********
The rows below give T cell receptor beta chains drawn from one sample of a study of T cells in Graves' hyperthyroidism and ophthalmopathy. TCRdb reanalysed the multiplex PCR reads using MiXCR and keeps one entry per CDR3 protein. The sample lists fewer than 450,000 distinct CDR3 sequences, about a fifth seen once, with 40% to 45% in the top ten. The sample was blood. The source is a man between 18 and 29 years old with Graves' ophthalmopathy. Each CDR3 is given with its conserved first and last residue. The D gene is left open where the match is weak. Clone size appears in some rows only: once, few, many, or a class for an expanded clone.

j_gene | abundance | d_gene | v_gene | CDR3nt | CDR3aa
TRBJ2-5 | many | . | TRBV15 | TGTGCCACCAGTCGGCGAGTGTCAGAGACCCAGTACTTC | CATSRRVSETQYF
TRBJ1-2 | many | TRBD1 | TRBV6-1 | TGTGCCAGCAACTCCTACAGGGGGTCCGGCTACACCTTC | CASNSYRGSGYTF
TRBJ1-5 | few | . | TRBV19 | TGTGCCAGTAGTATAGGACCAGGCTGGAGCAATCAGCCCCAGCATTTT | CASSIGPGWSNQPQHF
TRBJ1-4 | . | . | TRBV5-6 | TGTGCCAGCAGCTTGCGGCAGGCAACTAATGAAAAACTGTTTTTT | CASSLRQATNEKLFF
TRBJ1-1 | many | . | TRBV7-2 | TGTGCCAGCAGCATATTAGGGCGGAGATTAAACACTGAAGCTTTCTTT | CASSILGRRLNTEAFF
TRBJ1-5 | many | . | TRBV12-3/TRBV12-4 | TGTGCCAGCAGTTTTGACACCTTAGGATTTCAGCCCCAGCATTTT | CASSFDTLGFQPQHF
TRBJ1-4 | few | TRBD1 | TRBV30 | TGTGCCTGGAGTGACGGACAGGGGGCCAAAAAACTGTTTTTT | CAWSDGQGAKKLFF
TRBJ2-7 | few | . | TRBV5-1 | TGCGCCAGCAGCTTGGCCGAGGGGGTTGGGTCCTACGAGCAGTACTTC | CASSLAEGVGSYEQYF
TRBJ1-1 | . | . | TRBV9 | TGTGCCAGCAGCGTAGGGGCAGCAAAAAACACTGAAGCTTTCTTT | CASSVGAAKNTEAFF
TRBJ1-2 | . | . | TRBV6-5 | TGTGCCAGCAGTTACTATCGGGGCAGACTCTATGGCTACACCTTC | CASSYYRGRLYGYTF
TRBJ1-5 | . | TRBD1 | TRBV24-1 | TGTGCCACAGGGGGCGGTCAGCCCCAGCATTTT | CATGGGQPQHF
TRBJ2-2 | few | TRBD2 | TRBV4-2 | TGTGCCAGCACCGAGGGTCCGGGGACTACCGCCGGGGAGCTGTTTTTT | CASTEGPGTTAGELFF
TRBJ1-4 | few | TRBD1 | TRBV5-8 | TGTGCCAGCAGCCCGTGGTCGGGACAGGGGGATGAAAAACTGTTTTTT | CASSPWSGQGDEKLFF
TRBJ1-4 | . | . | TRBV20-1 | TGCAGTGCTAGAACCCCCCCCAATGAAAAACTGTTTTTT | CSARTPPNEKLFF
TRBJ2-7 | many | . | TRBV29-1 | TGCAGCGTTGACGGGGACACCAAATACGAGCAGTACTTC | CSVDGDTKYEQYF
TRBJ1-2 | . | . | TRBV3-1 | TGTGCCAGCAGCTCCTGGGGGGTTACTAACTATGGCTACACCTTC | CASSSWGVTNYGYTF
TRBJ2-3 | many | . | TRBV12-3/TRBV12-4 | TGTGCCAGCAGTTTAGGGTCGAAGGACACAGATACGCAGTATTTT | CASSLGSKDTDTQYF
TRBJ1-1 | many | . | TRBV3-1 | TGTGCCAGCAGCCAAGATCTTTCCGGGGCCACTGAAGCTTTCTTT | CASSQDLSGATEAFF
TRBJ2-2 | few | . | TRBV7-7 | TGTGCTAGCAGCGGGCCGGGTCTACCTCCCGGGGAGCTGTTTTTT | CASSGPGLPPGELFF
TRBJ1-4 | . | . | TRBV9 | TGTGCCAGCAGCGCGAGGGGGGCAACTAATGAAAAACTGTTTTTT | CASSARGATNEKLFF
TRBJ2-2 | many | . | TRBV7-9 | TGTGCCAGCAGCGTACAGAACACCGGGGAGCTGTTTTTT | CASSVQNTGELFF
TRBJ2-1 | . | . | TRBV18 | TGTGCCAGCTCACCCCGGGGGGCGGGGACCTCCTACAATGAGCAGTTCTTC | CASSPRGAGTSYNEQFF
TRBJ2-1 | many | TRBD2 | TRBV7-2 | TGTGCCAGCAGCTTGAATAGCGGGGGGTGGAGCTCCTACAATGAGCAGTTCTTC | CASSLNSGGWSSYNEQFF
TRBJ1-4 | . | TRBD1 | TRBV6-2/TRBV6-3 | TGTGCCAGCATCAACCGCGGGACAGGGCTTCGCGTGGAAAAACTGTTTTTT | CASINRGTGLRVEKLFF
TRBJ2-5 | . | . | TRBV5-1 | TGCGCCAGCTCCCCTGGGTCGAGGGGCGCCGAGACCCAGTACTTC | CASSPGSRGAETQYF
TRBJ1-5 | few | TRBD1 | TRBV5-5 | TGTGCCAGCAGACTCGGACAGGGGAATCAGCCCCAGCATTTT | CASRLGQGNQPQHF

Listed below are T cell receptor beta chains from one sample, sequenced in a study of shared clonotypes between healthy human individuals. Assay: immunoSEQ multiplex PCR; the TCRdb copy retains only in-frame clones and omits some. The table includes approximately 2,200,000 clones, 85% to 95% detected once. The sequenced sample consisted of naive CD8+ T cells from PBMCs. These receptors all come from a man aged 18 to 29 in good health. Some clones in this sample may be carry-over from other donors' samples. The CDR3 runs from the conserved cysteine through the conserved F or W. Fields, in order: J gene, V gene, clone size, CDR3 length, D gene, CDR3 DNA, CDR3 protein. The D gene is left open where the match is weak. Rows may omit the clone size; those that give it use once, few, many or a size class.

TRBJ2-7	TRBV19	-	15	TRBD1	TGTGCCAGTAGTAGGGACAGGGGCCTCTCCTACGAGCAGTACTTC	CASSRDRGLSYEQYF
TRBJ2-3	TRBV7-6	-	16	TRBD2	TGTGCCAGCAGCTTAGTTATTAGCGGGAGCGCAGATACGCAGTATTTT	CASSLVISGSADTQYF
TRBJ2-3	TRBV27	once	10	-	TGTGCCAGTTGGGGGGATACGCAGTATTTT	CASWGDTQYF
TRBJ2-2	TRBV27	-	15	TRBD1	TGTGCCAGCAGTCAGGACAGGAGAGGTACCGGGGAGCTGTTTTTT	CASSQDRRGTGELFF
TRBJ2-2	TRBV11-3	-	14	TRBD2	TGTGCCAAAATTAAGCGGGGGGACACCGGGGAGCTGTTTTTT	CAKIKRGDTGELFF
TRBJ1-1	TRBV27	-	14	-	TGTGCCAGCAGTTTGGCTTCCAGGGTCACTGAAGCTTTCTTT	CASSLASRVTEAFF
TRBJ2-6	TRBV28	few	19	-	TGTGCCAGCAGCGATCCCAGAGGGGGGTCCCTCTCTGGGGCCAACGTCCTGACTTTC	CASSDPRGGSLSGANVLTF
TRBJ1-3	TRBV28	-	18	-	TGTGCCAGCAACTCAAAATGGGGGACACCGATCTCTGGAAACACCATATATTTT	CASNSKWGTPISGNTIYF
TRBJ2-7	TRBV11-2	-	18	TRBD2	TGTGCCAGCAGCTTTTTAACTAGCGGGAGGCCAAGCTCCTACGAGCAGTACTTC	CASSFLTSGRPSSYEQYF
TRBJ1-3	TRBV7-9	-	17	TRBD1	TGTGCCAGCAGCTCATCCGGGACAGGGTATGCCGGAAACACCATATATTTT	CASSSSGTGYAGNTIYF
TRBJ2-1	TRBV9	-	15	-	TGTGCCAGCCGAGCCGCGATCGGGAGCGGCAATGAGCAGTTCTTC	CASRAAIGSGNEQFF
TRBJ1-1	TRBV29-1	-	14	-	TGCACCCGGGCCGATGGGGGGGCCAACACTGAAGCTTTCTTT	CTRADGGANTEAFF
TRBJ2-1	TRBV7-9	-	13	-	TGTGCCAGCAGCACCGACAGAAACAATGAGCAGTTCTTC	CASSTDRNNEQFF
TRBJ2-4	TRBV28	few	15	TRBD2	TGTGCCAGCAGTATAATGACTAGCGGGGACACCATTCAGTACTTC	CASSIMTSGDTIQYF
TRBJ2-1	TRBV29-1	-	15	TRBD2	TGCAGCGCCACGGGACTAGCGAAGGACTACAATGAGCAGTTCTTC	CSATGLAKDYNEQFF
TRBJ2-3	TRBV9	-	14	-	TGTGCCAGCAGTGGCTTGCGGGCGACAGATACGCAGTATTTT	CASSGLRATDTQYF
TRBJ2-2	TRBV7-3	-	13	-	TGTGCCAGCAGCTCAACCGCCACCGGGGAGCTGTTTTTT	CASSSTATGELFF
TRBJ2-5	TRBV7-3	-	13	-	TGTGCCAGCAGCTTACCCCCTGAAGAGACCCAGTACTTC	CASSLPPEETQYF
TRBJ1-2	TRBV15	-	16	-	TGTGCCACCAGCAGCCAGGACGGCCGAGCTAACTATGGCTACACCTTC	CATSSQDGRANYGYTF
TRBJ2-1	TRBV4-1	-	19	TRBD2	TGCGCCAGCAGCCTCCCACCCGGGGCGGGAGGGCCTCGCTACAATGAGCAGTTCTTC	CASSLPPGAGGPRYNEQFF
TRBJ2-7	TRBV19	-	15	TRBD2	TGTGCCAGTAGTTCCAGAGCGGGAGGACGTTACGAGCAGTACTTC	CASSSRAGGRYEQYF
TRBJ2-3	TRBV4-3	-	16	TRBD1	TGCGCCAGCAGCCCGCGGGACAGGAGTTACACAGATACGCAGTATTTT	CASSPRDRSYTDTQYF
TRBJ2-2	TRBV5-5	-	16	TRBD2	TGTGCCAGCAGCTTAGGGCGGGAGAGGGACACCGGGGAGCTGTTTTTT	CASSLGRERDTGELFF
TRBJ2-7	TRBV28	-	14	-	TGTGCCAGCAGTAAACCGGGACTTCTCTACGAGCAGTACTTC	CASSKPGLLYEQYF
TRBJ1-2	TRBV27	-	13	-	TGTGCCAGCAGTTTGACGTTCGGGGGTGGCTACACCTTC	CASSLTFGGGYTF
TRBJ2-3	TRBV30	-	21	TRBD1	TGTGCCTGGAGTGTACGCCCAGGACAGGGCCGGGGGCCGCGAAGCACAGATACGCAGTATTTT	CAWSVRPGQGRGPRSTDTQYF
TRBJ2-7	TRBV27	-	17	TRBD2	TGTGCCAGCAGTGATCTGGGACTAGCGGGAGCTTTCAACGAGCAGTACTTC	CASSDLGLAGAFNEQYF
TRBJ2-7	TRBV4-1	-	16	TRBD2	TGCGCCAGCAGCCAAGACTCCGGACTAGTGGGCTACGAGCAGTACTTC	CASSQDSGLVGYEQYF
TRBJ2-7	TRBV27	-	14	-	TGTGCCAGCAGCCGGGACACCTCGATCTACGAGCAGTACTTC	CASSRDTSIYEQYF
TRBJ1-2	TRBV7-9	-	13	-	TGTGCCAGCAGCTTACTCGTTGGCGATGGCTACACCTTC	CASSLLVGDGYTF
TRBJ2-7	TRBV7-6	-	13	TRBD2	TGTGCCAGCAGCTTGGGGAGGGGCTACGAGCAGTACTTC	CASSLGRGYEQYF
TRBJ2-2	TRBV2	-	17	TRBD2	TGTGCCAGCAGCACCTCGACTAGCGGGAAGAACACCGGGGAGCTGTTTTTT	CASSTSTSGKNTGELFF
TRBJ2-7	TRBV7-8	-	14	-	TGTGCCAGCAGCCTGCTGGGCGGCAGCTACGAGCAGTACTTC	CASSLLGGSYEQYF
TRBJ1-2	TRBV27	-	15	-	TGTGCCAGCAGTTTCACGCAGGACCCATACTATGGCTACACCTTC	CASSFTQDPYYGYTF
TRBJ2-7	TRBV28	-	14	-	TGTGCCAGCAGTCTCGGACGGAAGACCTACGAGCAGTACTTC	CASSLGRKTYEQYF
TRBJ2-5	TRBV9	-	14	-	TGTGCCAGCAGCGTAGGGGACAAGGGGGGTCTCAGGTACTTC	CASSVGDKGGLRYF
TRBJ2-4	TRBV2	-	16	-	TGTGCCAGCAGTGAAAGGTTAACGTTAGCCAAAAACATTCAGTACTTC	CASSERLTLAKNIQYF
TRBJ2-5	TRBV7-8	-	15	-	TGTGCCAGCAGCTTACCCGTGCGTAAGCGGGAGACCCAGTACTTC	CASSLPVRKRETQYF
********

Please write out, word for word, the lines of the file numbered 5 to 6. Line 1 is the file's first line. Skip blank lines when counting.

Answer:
TRBJ1-5 | few | . | TRBV19 | TGTGCCAGTAGTATAGGACCAGGCTGGAGCAATCAGCCCCAGCATTTT | CASSIGPGWSNQPQHF
TRBJ1-4 | . | . | TRBV5-6 | TGTGCCAGCAGCTTGCGGCAGGCAACTAATGAAAAACTGTTTTTT | CASSLRQATNEKLFF